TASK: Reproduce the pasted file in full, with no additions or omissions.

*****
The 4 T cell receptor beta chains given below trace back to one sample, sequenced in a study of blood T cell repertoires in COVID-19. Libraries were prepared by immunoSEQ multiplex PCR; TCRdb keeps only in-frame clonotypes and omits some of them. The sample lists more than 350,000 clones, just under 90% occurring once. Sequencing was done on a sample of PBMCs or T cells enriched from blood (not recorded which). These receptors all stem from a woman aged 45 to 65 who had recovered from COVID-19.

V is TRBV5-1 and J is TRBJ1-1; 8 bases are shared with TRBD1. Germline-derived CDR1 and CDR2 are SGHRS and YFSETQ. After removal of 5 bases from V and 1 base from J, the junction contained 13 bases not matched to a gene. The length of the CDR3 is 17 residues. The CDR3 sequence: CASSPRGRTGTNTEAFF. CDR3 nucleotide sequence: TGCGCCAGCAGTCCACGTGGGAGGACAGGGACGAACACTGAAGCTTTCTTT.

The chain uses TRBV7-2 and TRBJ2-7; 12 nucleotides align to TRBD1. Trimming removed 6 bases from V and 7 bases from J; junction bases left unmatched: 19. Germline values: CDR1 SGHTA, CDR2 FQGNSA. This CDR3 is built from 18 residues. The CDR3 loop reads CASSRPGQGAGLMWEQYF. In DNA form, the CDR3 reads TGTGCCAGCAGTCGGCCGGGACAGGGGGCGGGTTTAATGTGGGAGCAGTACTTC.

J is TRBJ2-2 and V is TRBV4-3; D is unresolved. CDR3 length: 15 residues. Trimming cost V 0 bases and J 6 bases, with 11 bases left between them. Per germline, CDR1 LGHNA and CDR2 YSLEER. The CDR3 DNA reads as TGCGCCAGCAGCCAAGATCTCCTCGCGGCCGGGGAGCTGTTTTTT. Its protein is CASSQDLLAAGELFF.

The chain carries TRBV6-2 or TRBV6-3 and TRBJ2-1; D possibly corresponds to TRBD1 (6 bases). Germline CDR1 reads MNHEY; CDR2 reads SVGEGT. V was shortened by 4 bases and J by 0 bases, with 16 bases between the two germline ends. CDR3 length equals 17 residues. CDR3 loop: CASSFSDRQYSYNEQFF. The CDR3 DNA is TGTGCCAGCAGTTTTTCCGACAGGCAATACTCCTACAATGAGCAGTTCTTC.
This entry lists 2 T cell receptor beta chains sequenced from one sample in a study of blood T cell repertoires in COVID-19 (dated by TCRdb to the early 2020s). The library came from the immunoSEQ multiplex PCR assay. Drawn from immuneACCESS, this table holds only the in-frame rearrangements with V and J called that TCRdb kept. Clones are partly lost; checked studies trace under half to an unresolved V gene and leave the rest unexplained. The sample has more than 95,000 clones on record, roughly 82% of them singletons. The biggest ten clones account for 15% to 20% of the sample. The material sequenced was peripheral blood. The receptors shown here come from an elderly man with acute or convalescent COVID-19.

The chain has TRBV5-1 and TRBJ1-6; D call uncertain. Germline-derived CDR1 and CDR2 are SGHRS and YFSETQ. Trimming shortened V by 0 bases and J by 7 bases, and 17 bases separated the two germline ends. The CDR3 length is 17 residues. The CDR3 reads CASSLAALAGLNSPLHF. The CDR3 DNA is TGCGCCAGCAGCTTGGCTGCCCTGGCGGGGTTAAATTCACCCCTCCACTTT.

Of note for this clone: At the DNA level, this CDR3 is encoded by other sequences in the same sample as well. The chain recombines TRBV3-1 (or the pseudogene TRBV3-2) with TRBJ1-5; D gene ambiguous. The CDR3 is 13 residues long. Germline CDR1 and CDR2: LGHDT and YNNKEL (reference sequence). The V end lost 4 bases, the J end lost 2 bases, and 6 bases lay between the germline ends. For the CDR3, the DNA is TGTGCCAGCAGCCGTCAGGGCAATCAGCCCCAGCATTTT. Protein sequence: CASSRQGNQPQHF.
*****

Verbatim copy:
The 4 T cell receptor beta chains given below trace back to one sample, sequenced in a study of blood T cell repertoires in COVID-19. Libraries were prepared by immunoSEQ multiplex PCR; TCRdb keeps only in-frame clonotypes and omits some of them. The sample lists more than 350,000 clones, just under 90% occurring once. Sequencing was done on a sample of PBMCs or T cells enriched from blood (not recorded which). These receptors all stem from a woman aged 45 to 65 who had recovered from COVID-19.

V is TRBV5-1 and J is TRBJ1-1; 8 bases are shared with TRBD1. Germline-derived CDR1 and CDR2 are SGHRS and YFSETQ. After removal of 5 bases from V and 1 base from J, the junction contained 13 bases not matched to a gene. The length of the CDR3 is 17 residues. The CDR3 sequence: CASSPRGRTGTNTEAFF. CDR3 nucleotide sequence: TGCGCCAGCAGTCCACGTGGGAGGACAGGGACGAACACTGAAGCTTTCTTT.

The chain uses TRBV7-2 and TRBJ2-7; 12 nucleotides align to TRBD1. Trimming removed 6 bases from V and 7 bases from J; junction bases left unmatched: 19. Germline values: CDR1 SGHTA, CDR2 FQGNSA. This CDR3 is built from 18 residues. The CDR3 loop reads CASSRPGQGAGLMWEQYF. In DNA form, the CDR3 reads TGTGCCAGCAGTCGGCCGGGACAGGGGGCGGGTTTAATGTGGGAGCAGTACTTC.

J is TRBJ2-2 and V is TRBV4-3; D is unresolved. CDR3 length: 15 residues. Trimming cost V 0 bases and J 6 bases, with 11 bases left between them. Per germline, CDR1 LGHNA and CDR2 YSLEER. The CDR3 DNA reads as TGCGCCAGCAGCCAAGATCTCCTCGCGGCCGGGGAGCTGTTTTTT. Its protein is CASSQDLLAAGELFF.

The chain carries TRBV6-2 or TRBV6-3 and TRBJ2-1; D possibly corresponds to TRBD1 (6 bases). Germline CDR1 reads MNHEY; CDR2 reads SVGEGT. V was shortened by 4 bases and J by 0 bases, with 16 bases between the two germline ends. CDR3 length equals 17 residues. CDR3 loop: CASSFSDRQYSYNEQFF. The CDR3 DNA is TGTGCCAGCAGTTTTTCCGACAGGCAATACTCCTACAATGAGCAGTTCTTC.
This entry lists 2 T cell receptor beta chains sequenced from one sample in a study of blood T cell repertoires in COVID-19 (dated by TCRdb to the early 2020s). The library came from the immunoSEQ multiplex PCR assay. Drawn from immuneACCESS, this table holds only the in-frame rearrangements with V and J called that TCRdb kept. Clones are partly lost; checked studies trace under half to an unresolved V gene and leave the rest unexplained. The sample has more than 95,000 clones on record, roughly 82% of them singletons. The biggest ten clones account for 15% to 20% of the sample. The material sequenced was peripheral blood. The receptors shown here come from an elderly man with acute or convalescent COVID-19.

The chain has TRBV5-1 and TRBJ1-6; D call uncertain. Germline-derived CDR1 and CDR2 are SGHRS and YFSETQ. Trimming shortened V by 0 bases and J by 7 bases, and 17 bases separated the two germline ends. The CDR3 length is 17 residues. The CDR3 reads CASSLAALAGLNSPLHF. The CDR3 DNA is TGCGCCAGCAGCTTGGCTGCCCTGGCGGGGTTAAATTCACCCCTCCACTTT.

Of note for this clone: At the DNA level, this CDR3 is encoded by other sequences in the same sample as well. The chain recombines TRBV3-1 (or the pseudogene TRBV3-2) with TRBJ1-5; D gene ambiguous. The CDR3 is 13 residues long. Germline CDR1 and CDR2: LGHDT and YNNKEL (reference sequence). The V end lost 4 bases, the J end lost 2 bases, and 6 bases lay between the germline ends. For the CDR3, the DNA is TGTGCCAGCAGCCGTCAGGGCAATCAGCCCCAGCATTTT. Protein sequence: CASSRQGNQPQHF.